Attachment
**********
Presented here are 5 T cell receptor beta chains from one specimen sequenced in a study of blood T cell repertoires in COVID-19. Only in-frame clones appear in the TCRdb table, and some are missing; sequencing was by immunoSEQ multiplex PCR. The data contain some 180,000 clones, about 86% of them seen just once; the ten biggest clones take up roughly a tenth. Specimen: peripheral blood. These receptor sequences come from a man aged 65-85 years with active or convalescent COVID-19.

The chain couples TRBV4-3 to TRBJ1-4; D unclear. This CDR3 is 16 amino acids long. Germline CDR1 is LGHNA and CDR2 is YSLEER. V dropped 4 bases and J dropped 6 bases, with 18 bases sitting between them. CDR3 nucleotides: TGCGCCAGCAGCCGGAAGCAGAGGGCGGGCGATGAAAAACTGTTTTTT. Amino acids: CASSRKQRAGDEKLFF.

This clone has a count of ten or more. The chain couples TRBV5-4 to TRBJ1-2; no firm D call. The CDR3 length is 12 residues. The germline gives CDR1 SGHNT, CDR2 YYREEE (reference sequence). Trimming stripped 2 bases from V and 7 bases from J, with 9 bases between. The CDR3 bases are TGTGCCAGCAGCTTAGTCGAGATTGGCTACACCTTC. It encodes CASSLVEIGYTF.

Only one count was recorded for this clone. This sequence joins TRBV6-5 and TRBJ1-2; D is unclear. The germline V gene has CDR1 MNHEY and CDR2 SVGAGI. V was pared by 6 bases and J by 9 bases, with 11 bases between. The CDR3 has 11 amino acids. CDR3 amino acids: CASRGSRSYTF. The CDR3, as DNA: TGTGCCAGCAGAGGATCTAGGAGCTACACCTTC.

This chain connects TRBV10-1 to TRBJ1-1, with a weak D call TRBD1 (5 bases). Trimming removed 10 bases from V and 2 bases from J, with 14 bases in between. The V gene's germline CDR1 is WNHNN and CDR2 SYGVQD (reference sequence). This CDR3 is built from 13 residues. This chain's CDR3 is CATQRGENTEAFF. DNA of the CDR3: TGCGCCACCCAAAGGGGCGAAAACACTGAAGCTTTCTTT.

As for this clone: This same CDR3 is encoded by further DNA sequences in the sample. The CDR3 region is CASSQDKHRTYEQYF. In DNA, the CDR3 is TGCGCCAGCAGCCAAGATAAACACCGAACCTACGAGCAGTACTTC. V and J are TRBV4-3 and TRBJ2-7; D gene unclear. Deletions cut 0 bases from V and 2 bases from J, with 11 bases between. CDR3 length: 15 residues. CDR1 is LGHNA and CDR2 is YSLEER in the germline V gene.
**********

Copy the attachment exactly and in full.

Presented here are 5 T cell receptor beta chains from one specimen sequenced in a study of blood T cell repertoires in COVID-19. Only in-frame clones appear in the TCRdb table, and some are missing; sequencing was by immunoSEQ multiplex PCR. The data contain some 180,000 clones, about 86% of them seen just once; the ten biggest clones take up roughly a tenth. Specimen: peripheral blood. These receptor sequences come from a man aged 65-85 years with active or convalescent COVID-19.

The chain couples TRBV4-3 to TRBJ1-4; D unclear. This CDR3 is 16 amino acids long. Germline CDR1 is LGHNA and CDR2 is YSLEER. V dropped 4 bases and J dropped 6 bases, with 18 bases sitting between them. CDR3 nucleotides: TGCGCCAGCAGCCGGAAGCAGAGGGCGGGCGATGAAAAACTGTTTTTT. Amino acids: CASSRKQRAGDEKLFF.

This clone has a count of ten or more. The chain couples TRBV5-4 to TRBJ1-2; no firm D call. The CDR3 length is 12 residues. The germline gives CDR1 SGHNT, CDR2 YYREEE (reference sequence). Trimming stripped 2 bases from V and 7 bases from J, with 9 bases between. The CDR3 bases are TGTGCCAGCAGCTTAGTCGAGATTGGCTACACCTTC. It encodes CASSLVEIGYTF.

Only one count was recorded for this clone. This sequence joins TRBV6-5 and TRBJ1-2; D is unclear. The germline V gene has CDR1 MNHEY and CDR2 SVGAGI. V was pared by 6 bases and J by 9 bases, with 11 bases between. The CDR3 has 11 amino acids. CDR3 amino acids: CASRGSRSYTF. The CDR3, as DNA: TGTGCCAGCAGAGGATCTAGGAGCTACACCTTC.

This chain connects TRBV10-1 to TRBJ1-1, with a weak D call TRBD1 (5 bases). Trimming removed 10 bases from V and 2 bases from J, with 14 bases in between. The V gene's germline CDR1 is WNHNN and CDR2 SYGVQD (reference sequence). This CDR3 is built from 13 residues. This chain's CDR3 is CATQRGENTEAFF. DNA of the CDR3: TGCGCCACCCAAAGGGGCGAAAACACTGAAGCTTTCTTT.

As for this clone: This same CDR3 is encoded by further DNA sequences in the sample. The CDR3 region is CASSQDKHRTYEQYF. In DNA, the CDR3 is TGCGCCAGCAGCCAAGATAAACACCGAACCTACGAGCAGTACTTC. V and J are TRBV4-3 and TRBJ2-7; D gene unclear. Deletions cut 0 bases from V and 2 bases from J, with 11 bases between. CDR3 length: 15 residues. CDR1 is LGHNA and CDR2 is YSLEER in the germline V gene.